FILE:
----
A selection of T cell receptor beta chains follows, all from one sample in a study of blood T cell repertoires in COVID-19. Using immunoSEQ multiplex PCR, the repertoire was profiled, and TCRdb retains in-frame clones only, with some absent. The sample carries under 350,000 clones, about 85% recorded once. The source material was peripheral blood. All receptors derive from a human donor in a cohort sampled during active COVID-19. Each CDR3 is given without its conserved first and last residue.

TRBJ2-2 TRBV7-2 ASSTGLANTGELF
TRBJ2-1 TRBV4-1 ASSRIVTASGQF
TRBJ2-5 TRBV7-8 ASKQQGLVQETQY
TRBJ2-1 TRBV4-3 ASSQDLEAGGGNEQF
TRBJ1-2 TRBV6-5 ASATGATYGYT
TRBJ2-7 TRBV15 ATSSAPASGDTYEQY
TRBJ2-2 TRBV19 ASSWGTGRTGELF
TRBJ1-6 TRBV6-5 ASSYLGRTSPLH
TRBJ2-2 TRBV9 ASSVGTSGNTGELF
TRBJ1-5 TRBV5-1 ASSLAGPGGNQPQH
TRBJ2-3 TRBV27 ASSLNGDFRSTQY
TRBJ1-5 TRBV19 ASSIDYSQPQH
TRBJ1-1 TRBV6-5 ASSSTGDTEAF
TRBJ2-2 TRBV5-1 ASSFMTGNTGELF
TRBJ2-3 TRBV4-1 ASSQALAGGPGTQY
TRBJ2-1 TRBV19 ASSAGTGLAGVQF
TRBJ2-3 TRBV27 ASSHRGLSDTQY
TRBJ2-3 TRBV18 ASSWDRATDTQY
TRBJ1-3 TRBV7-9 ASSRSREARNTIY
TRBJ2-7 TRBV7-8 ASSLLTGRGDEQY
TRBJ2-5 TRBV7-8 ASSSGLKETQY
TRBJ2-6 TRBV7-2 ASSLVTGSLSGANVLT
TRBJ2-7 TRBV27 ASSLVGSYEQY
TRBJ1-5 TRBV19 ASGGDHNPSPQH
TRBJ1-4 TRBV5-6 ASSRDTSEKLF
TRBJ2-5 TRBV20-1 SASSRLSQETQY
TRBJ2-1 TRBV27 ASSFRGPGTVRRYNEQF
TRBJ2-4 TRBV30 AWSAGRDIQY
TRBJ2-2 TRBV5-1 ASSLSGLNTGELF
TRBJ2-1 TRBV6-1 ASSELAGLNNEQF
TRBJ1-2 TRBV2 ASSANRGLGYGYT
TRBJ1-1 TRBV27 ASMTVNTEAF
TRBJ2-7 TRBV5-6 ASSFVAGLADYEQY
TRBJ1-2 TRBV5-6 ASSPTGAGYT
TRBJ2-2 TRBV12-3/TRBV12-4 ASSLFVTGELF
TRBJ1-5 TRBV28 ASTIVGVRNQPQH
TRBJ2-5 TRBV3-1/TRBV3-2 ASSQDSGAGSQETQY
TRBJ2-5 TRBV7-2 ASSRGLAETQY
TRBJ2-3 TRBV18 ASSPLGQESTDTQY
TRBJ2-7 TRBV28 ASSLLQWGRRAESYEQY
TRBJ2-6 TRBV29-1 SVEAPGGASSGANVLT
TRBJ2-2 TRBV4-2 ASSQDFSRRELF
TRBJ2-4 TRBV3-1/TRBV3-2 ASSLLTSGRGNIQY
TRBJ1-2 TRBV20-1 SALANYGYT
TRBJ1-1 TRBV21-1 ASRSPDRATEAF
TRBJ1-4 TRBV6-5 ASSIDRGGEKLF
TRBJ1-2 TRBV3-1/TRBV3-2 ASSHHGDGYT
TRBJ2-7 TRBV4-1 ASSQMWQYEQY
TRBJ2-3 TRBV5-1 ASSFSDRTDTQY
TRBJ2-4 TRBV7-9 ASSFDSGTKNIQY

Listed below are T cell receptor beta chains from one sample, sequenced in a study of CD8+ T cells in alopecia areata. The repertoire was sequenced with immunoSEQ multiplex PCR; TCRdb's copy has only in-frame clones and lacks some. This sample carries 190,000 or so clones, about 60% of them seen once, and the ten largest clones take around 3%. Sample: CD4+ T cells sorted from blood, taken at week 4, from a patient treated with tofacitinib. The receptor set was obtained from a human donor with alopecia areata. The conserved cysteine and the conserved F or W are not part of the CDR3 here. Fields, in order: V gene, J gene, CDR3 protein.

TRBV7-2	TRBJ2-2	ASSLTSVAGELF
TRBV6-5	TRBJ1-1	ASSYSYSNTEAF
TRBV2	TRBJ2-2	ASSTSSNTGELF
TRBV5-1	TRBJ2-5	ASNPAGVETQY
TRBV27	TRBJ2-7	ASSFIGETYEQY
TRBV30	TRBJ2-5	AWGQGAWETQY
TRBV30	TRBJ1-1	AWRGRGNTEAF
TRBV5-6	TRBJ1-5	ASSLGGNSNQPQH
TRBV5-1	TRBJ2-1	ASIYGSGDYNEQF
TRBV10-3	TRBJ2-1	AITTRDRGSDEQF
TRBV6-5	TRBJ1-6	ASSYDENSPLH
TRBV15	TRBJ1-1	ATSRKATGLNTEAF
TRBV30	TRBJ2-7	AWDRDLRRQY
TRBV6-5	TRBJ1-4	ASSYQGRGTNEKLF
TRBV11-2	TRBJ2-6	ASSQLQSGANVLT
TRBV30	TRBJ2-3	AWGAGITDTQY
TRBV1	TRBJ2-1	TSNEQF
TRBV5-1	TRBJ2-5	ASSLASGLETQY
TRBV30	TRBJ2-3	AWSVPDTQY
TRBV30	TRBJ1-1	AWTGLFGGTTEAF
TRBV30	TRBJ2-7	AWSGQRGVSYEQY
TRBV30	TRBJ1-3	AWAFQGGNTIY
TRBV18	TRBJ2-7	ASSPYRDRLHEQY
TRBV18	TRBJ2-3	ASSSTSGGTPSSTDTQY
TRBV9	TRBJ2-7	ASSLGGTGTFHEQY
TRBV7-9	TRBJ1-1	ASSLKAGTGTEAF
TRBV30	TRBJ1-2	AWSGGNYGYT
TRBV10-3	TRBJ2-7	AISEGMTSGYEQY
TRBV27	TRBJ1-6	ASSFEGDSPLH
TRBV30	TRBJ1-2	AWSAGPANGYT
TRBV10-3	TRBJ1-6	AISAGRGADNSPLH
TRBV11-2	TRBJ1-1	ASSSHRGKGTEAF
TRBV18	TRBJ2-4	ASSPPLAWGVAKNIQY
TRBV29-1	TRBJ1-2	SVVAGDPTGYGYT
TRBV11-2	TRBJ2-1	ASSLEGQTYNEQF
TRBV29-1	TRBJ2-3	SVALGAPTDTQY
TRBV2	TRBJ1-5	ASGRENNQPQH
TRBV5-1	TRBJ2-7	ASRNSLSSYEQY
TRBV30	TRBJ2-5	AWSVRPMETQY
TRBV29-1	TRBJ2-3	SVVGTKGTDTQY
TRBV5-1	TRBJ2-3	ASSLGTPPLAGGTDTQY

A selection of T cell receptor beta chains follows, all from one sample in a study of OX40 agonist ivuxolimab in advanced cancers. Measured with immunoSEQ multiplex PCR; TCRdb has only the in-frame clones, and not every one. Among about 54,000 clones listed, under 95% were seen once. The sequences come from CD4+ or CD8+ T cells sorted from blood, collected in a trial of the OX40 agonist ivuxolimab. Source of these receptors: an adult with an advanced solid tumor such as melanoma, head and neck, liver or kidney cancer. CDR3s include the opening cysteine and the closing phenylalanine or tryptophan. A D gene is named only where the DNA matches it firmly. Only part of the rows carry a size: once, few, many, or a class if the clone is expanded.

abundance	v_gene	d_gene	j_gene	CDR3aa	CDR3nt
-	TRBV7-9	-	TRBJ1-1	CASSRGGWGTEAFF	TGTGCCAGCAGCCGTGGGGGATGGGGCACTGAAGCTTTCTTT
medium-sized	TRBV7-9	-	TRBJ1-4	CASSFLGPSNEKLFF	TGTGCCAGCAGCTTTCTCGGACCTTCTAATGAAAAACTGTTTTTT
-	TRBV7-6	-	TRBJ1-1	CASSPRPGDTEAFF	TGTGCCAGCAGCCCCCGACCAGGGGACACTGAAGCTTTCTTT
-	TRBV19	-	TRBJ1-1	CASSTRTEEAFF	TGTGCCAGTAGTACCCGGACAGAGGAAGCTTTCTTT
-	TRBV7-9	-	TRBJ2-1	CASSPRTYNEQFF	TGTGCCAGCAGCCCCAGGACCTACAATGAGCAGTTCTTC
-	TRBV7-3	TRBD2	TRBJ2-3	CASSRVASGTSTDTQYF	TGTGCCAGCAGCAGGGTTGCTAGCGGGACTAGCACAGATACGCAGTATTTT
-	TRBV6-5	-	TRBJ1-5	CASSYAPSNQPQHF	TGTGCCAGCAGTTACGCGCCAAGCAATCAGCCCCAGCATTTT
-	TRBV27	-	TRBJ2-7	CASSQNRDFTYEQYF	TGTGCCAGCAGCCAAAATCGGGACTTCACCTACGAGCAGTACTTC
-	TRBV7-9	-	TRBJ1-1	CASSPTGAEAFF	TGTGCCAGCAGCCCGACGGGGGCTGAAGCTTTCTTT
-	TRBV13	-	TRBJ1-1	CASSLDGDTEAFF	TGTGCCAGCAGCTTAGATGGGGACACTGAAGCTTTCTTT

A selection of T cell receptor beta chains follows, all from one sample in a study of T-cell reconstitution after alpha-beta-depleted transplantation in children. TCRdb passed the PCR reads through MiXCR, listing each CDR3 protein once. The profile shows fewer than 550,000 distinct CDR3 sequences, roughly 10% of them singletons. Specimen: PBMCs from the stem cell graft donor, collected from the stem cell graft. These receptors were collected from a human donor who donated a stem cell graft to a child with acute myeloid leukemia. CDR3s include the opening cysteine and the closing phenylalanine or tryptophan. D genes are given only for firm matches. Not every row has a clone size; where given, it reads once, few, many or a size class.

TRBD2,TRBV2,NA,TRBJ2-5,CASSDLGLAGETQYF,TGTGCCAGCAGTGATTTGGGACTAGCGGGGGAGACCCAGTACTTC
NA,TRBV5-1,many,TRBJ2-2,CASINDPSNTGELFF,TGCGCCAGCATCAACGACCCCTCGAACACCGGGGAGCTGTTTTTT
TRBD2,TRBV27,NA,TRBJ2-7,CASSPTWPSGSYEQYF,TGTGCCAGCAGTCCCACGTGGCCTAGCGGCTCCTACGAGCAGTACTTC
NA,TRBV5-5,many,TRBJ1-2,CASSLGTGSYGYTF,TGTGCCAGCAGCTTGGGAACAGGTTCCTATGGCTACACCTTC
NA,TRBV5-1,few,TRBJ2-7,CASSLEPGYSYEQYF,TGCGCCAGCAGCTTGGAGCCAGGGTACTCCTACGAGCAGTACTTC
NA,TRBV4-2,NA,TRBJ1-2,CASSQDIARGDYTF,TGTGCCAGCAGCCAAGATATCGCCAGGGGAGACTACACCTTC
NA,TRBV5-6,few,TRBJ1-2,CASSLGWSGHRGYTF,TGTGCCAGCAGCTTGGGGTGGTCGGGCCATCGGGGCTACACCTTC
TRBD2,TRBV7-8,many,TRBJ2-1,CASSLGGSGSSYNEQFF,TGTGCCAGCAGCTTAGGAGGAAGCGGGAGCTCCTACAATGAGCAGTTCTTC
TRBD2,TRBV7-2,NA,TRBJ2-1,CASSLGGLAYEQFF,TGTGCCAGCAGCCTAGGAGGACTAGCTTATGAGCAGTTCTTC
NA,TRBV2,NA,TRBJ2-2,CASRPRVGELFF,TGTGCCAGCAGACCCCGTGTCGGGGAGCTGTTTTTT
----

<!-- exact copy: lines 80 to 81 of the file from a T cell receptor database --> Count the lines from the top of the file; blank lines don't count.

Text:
TRBV10-3	TRBJ2-7	AISEGMTSGYEQY
TRBV27	TRBJ1-6	ASSFEGDSPLH